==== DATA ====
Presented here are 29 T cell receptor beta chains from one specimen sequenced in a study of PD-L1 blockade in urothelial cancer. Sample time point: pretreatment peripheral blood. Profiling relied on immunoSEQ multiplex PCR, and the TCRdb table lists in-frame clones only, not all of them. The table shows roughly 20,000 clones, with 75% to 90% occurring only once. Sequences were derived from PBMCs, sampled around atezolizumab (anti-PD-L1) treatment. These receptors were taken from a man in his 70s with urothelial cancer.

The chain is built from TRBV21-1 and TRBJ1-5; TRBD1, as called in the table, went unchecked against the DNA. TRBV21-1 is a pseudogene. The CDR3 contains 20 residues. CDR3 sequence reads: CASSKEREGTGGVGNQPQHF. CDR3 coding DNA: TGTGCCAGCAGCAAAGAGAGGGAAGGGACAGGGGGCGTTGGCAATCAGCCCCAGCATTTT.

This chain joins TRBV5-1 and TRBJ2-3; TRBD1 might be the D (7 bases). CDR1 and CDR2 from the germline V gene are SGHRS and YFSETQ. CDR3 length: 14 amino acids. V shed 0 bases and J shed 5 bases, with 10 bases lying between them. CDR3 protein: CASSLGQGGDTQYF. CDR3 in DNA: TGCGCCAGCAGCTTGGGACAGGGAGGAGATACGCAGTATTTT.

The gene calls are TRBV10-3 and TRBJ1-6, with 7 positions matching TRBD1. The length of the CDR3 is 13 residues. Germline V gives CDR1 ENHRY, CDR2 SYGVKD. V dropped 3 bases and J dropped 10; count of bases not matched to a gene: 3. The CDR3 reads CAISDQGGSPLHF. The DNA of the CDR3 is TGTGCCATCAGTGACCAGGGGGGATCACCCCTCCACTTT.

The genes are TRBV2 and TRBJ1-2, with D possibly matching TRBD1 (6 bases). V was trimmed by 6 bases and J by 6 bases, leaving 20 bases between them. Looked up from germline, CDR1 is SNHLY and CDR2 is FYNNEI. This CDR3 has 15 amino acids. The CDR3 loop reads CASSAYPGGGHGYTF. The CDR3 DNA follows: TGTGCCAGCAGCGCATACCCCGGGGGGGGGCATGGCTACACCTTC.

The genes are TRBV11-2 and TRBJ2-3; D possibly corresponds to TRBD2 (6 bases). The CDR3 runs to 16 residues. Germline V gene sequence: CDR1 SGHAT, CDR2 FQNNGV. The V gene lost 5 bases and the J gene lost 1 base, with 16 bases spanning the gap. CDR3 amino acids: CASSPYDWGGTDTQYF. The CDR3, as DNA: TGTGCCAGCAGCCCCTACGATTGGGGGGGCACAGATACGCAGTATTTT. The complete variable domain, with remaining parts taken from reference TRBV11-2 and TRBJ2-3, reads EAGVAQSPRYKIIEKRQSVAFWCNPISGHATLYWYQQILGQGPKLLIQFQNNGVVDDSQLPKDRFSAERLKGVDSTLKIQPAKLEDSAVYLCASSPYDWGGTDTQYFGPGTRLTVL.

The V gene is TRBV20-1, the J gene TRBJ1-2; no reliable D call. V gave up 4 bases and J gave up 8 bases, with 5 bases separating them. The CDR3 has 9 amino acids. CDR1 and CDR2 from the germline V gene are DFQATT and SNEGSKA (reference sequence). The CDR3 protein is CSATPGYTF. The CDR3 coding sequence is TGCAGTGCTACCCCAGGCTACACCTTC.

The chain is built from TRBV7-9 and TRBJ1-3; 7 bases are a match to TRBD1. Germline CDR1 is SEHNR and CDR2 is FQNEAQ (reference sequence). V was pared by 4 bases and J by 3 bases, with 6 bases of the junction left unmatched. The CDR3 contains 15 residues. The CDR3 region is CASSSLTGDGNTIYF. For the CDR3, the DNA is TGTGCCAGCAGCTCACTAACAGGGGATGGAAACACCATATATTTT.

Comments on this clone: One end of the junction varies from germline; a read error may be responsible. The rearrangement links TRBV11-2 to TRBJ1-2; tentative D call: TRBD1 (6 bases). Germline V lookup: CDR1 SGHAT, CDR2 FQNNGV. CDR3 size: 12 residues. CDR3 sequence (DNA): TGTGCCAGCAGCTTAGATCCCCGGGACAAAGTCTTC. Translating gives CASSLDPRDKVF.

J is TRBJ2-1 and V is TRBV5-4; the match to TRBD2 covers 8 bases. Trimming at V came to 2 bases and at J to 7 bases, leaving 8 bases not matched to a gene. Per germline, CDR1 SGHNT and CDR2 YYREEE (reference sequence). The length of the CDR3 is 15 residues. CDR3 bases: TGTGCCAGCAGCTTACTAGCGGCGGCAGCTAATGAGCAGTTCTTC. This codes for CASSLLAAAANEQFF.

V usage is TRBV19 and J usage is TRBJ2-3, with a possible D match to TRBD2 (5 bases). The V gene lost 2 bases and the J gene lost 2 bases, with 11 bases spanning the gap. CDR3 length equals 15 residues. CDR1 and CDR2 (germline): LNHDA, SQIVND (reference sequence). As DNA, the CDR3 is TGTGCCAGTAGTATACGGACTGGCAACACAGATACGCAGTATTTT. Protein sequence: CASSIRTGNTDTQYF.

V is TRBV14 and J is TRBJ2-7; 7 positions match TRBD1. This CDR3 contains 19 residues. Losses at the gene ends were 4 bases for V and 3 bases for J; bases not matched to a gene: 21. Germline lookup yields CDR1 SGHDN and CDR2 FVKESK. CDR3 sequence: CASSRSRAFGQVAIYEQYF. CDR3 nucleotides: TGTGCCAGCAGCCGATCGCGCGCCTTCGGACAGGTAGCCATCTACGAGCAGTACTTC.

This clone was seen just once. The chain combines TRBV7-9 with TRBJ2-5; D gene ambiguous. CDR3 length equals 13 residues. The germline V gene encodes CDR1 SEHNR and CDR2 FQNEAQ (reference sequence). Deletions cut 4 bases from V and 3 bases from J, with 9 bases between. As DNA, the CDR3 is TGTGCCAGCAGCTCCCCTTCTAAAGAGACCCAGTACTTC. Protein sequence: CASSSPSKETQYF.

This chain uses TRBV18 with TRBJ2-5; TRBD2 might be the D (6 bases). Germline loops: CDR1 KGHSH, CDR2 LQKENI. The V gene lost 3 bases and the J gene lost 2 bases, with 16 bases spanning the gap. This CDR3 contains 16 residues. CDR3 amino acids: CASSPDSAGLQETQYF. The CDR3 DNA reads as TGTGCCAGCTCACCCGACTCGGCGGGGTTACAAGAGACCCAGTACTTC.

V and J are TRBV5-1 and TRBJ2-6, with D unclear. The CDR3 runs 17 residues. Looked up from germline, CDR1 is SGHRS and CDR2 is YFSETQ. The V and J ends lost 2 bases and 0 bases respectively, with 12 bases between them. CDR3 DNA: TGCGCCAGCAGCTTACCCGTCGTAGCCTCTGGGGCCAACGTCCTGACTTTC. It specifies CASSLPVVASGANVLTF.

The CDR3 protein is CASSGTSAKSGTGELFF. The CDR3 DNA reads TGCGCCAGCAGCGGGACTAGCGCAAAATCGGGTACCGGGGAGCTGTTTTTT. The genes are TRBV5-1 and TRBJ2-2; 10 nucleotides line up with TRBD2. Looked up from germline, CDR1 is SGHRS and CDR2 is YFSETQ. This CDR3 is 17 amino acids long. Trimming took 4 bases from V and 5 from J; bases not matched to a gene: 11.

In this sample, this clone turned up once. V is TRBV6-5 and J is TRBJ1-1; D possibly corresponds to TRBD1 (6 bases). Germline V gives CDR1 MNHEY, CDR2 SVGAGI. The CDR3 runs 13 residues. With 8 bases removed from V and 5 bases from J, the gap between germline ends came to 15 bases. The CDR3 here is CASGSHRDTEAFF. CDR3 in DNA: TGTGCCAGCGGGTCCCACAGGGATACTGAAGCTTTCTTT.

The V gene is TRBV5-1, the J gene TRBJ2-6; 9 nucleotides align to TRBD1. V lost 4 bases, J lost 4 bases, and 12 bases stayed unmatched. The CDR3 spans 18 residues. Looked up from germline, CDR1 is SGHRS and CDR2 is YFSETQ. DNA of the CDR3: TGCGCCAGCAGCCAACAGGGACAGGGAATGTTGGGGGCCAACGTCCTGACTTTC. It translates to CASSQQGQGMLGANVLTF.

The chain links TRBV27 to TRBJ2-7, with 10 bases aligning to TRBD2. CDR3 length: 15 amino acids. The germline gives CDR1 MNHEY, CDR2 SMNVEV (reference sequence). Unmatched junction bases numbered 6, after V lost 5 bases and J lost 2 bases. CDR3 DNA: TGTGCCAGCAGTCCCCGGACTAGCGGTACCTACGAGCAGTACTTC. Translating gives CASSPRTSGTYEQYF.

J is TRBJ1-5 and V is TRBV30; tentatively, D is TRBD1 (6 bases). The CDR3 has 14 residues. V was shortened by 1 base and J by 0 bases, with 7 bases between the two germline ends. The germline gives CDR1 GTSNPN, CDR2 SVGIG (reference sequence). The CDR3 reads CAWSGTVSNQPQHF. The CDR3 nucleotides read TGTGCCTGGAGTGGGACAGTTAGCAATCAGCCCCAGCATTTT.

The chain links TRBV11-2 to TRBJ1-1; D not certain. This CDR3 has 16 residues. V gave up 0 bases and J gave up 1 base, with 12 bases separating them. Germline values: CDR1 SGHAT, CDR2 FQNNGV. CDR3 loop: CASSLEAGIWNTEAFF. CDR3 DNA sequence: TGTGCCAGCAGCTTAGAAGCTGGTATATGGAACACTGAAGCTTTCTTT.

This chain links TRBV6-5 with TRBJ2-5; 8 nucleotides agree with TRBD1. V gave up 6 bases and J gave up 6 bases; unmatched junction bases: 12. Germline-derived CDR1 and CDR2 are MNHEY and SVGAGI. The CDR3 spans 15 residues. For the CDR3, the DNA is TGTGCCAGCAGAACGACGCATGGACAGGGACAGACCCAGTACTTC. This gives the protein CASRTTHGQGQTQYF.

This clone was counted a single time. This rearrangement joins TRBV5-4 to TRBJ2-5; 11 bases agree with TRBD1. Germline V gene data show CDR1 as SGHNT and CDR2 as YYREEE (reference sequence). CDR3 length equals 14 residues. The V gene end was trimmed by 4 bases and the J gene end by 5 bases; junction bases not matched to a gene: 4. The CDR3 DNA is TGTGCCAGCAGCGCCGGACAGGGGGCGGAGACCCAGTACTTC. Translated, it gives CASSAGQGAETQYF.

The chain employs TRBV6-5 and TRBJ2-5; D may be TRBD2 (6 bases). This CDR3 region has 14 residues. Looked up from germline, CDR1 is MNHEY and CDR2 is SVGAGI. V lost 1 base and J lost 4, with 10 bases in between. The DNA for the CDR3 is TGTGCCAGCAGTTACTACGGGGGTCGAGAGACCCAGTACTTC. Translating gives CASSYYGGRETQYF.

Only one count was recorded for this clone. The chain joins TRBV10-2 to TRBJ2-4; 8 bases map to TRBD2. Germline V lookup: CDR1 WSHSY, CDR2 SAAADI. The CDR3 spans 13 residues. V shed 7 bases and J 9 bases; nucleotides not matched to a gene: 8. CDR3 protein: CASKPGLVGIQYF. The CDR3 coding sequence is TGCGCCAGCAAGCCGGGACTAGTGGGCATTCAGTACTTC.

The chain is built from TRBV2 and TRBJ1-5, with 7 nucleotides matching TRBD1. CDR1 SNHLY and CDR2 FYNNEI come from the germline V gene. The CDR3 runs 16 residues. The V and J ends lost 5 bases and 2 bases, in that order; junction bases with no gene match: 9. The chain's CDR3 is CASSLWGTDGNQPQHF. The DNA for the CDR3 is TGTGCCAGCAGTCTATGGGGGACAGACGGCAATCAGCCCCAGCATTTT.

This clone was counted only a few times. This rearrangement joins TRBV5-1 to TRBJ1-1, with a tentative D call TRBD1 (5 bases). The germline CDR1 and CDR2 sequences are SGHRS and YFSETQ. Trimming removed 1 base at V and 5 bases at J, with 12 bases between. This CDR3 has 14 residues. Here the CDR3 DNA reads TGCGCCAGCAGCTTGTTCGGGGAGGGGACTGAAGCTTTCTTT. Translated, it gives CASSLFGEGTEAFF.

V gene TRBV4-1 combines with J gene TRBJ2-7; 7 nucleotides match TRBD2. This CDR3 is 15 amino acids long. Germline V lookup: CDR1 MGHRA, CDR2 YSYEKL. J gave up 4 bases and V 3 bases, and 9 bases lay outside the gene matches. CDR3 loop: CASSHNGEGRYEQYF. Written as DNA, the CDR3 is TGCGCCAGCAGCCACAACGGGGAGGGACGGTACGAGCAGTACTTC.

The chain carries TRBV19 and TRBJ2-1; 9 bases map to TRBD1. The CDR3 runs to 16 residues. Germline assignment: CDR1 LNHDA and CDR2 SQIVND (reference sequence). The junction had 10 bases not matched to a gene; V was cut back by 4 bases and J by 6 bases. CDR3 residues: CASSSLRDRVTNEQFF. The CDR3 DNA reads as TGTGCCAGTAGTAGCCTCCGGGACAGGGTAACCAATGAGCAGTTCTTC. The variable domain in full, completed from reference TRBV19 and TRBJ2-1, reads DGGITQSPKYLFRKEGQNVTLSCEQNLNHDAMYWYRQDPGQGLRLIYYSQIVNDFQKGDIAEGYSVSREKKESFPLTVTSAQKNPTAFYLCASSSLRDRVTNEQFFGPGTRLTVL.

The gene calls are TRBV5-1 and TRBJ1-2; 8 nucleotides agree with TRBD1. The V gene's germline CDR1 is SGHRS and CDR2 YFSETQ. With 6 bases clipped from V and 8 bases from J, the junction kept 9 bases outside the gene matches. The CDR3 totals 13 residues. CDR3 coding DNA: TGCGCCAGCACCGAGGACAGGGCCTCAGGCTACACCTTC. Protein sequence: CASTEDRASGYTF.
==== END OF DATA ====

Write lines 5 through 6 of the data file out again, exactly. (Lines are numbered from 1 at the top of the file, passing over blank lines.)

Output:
The genes are TRBV2 and TRBJ1-2, with D possibly matching TRBD1 (6 bases). V was trimmed by 6 bases and J by 6 bases, leaving 20 bases between them. Looked up from germline, CDR1 is SNHLY and CDR2 is FYNNEI. This CDR3 has 15 amino acids. The CDR3 loop reads CASSAYPGGGHGYTF. The CDR3 DNA follows: TGTGCCAGCAGCGCATACCCCGGGGGGGGGCATGGCTACACCTTC.

The genes are TRBV11-2 and TRBJ2-3; D possibly corresponds to TRBD2 (6 bases). The CDR3 runs to 16 residues. Germline V gene sequence: CDR1 SGHAT, CDR2 FQNNGV. The V gene lost 5 bases and the J gene lost 1 base, with 16 bases spanning the gap. CDR3 amino acids: CASSPYDWGGTDTQYF. The CDR3, as DNA: TGTGCCAGCAGCCCCTACGATTGGGGGGGCACAGATACGCAGTATTTT. The complete variable domain, with remaining parts taken from reference TRBV11-2 and TRBJ2-3, reads EAGVAQSPRYKIIEKRQSVAFWCNPISGHATLYWYQQILGQGPKLLIQFQNNGVVDDSQLPKDRFSAERLKGVDSTLKIQPAKLEDSAVYLCASSPYDWGGTDTQYFGPGTRLTVL.